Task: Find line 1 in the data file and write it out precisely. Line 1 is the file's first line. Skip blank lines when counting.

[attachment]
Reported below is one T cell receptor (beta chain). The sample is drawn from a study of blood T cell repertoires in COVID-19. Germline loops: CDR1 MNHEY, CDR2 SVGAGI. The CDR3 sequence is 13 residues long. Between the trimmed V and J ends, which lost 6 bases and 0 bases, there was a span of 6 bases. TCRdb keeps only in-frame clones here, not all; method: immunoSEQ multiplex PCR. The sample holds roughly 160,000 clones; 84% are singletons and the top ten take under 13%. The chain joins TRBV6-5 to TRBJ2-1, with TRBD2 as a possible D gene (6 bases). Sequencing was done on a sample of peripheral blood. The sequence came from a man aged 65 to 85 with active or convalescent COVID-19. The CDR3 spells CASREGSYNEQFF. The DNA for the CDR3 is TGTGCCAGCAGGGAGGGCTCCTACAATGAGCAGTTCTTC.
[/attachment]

Reported below is one T cell receptor (beta chain). The sample is drawn from a study of blood T cell repertoires in COVID-19. Germline loops: CDR1 MNHEY, CDR2 SVGAGI. The CDR3 sequence is 13 residues long. Between the trimmed V and J ends, which lost 6 bases and 0 bases, there was a span of 6 bases. TCRdb keeps only in-frame clones here, not all; method: immunoSEQ multiplex PCR. The sample holds roughly 160,000 clones; 84% are singletons and the top ten take under 13%. The chain joins TRBV6-5 to TRBJ2-1, with TRBD2 as a possible D gene (6 bases). Sequencing was done on a sample of peripheral blood. The sequence came from a man aged 65 to 85 with active or convalescent COVID-19. The CDR3 spells CASREGSYNEQFF. The DNA for the CDR3 is TGTGCCAGCAGGGAGGGCTCCTACAATGAGCAGTTCTTC.